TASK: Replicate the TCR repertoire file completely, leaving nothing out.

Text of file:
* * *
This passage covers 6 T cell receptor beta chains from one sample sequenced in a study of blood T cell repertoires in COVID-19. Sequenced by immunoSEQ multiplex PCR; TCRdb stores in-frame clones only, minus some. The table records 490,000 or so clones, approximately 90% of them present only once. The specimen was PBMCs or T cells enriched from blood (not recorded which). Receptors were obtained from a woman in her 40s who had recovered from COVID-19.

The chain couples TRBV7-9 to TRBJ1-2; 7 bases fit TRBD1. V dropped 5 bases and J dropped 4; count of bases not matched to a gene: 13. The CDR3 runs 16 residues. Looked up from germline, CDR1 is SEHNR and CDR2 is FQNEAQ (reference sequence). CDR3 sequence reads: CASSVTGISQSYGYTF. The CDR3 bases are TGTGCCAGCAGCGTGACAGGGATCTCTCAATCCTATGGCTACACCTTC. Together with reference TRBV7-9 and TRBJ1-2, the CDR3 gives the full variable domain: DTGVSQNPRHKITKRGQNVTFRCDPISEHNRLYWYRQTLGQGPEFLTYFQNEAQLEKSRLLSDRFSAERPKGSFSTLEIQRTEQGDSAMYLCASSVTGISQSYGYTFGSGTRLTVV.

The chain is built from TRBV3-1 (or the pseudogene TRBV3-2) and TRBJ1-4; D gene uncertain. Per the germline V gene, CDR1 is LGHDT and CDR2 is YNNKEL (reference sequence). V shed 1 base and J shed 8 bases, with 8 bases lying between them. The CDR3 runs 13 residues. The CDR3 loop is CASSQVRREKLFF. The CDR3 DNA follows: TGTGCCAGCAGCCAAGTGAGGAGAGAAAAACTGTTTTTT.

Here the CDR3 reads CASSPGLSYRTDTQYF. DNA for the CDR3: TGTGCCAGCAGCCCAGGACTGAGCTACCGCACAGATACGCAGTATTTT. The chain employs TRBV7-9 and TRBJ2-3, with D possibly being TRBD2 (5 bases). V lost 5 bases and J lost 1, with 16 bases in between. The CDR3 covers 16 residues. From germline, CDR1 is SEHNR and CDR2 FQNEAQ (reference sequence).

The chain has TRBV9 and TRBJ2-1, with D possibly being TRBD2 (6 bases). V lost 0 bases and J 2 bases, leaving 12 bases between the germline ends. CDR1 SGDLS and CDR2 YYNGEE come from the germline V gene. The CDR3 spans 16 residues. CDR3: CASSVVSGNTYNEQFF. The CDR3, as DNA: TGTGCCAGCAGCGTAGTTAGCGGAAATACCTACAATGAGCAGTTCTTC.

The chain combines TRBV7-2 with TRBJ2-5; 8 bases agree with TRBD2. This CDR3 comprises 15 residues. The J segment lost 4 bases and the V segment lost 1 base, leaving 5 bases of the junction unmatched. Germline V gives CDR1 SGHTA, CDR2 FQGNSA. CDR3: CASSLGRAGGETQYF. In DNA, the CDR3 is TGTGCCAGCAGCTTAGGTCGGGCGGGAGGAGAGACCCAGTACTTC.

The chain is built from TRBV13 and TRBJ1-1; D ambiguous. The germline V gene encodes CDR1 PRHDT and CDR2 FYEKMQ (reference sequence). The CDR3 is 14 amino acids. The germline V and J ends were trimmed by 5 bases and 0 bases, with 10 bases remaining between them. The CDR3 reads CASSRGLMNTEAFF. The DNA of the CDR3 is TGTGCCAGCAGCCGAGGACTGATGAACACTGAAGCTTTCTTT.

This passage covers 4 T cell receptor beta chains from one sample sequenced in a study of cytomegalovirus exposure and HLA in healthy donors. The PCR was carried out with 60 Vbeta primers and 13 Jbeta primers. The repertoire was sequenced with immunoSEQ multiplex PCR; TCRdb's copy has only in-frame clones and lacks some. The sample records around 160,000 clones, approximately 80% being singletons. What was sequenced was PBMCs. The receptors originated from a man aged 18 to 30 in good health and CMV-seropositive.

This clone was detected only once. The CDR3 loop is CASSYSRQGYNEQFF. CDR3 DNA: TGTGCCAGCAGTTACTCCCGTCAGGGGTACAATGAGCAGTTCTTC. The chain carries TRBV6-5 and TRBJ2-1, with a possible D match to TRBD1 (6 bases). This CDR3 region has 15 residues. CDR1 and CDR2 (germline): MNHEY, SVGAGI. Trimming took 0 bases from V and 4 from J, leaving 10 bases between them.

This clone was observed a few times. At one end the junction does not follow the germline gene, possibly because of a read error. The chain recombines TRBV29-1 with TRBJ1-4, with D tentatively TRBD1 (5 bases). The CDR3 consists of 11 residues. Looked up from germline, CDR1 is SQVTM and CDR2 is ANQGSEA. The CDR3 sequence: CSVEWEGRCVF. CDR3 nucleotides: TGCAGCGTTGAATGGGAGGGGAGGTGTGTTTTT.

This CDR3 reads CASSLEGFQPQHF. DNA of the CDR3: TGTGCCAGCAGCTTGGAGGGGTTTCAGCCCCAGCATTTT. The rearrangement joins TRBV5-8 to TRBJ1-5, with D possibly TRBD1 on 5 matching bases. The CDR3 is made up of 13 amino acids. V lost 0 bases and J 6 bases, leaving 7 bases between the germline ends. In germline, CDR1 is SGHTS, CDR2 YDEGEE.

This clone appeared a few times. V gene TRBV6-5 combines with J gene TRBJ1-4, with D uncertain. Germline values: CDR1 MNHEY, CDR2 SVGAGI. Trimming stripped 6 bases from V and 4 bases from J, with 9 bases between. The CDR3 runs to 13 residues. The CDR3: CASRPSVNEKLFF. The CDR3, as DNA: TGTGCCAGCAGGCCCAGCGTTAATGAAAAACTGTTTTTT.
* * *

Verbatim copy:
This passage covers 6 T cell receptor beta chains from one sample sequenced in a study of blood T cell repertoires in COVID-19. Sequenced by immunoSEQ multiplex PCR; TCRdb stores in-frame clones only, minus some. The table records 490,000 or so clones, approximately 90% of them present only once. The specimen was PBMCs or T cells enriched from blood (not recorded which). Receptors were obtained from a woman in her 40s who had recovered from COVID-19.

The chain couples TRBV7-9 to TRBJ1-2; 7 bases fit TRBD1. V dropped 5 bases and J dropped 4; count of bases not matched to a gene: 13. The CDR3 runs 16 residues. Looked up from germline, CDR1 is SEHNR and CDR2 is FQNEAQ (reference sequence). CDR3 sequence reads: CASSVTGISQSYGYTF. The CDR3 bases are TGTGCCAGCAGCGTGACAGGGATCTCTCAATCCTATGGCTACACCTTC. Together with reference TRBV7-9 and TRBJ1-2, the CDR3 gives the full variable domain: DTGVSQNPRHKITKRGQNVTFRCDPISEHNRLYWYRQTLGQGPEFLTYFQNEAQLEKSRLLSDRFSAERPKGSFSTLEIQRTEQGDSAMYLCASSVTGISQSYGYTFGSGTRLTVV.

The chain is built from TRBV3-1 (or the pseudogene TRBV3-2) and TRBJ1-4; D gene uncertain. Per the germline V gene, CDR1 is LGHDT and CDR2 is YNNKEL (reference sequence). V shed 1 base and J shed 8 bases, with 8 bases lying between them. The CDR3 runs 13 residues. The CDR3 loop is CASSQVRREKLFF. The CDR3 DNA follows: TGTGCCAGCAGCCAAGTGAGGAGAGAAAAACTGTTTTTT.

Here the CDR3 reads CASSPGLSYRTDTQYF. DNA for the CDR3: TGTGCCAGCAGCCCAGGACTGAGCTACCGCACAGATACGCAGTATTTT. The chain employs TRBV7-9 and TRBJ2-3, with D possibly being TRBD2 (5 bases). V lost 5 bases and J lost 1, with 16 bases in between. The CDR3 covers 16 residues. From germline, CDR1 is SEHNR and CDR2 FQNEAQ (reference sequence).

The chain has TRBV9 and TRBJ2-1, with D possibly being TRBD2 (6 bases). V lost 0 bases and J 2 bases, leaving 12 bases between the germline ends. CDR1 SGDLS and CDR2 YYNGEE come from the germline V gene. The CDR3 spans 16 residues. CDR3: CASSVVSGNTYNEQFF. The CDR3, as DNA: TGTGCCAGCAGCGTAGTTAGCGGAAATACCTACAATGAGCAGTTCTTC.

The chain combines TRBV7-2 with TRBJ2-5; 8 bases agree with TRBD2. This CDR3 comprises 15 residues. The J segment lost 4 bases and the V segment lost 1 base, leaving 5 bases of the junction unmatched. Germline V gives CDR1 SGHTA, CDR2 FQGNSA. CDR3: CASSLGRAGGETQYF. In DNA, the CDR3 is TGTGCCAGCAGCTTAGGTCGGGCGGGAGGAGAGACCCAGTACTTC.

The chain is built from TRBV13 and TRBJ1-1; D ambiguous. The germline V gene encodes CDR1 PRHDT and CDR2 FYEKMQ (reference sequence). The CDR3 is 14 amino acids. The germline V and J ends were trimmed by 5 bases and 0 bases, with 10 bases remaining between them. The CDR3 reads CASSRGLMNTEAFF. The DNA of the CDR3 is TGTGCCAGCAGCCGAGGACTGATGAACACTGAAGCTTTCTTT.

This passage covers 4 T cell receptor beta chains from one sample sequenced in a study of cytomegalovirus exposure and HLA in healthy donors. The PCR was carried out with 60 Vbeta primers and 13 Jbeta primers. The repertoire was sequenced with immunoSEQ multiplex PCR; TCRdb's copy has only in-frame clones and lacks some. The sample records around 160,000 clones, approximately 80% being singletons. What was sequenced was PBMCs. The receptors originated from a man aged 18 to 30 in good health and CMV-seropositive.

This clone was detected only once. The CDR3 loop is CASSYSRQGYNEQFF. CDR3 DNA: TGTGCCAGCAGTTACTCCCGTCAGGGGTACAATGAGCAGTTCTTC. The chain carries TRBV6-5 and TRBJ2-1, with a possible D match to TRBD1 (6 bases). This CDR3 region has 15 residues. CDR1 and CDR2 (germline): MNHEY, SVGAGI. Trimming took 0 bases from V and 4 from J, leaving 10 bases between them.

This clone was observed a few times. At one end the junction does not follow the germline gene, possibly because of a read error. The chain recombines TRBV29-1 with TRBJ1-4, with D tentatively TRBD1 (5 bases). The CDR3 consists of 11 residues. Looked up from germline, CDR1 is SQVTM and CDR2 is ANQGSEA. The CDR3 sequence: CSVEWEGRCVF. CDR3 nucleotides: TGCAGCGTTGAATGGGAGGGGAGGTGTGTTTTT.

This CDR3 reads CASSLEGFQPQHF. DNA of the CDR3: TGTGCCAGCAGCTTGGAGGGGTTTCAGCCCCAGCATTTT. The rearrangement joins TRBV5-8 to TRBJ1-5, with D possibly TRBD1 on 5 matching bases. The CDR3 is made up of 13 amino acids. V lost 0 bases and J 6 bases, leaving 7 bases between the germline ends. In germline, CDR1 is SGHTS, CDR2 YDEGEE.

This clone appeared a few times. V gene TRBV6-5 combines with J gene TRBJ1-4, with D uncertain. Germline values: CDR1 MNHEY, CDR2 SVGAGI. Trimming stripped 6 bases from V and 4 bases from J, with 9 bases between. The CDR3 runs to 13 residues. The CDR3: CASRPSVNEKLFF. The CDR3, as DNA: TGTGCCAGCAGGCCCAGCGTTAATGAAAAACTGTTTTTT.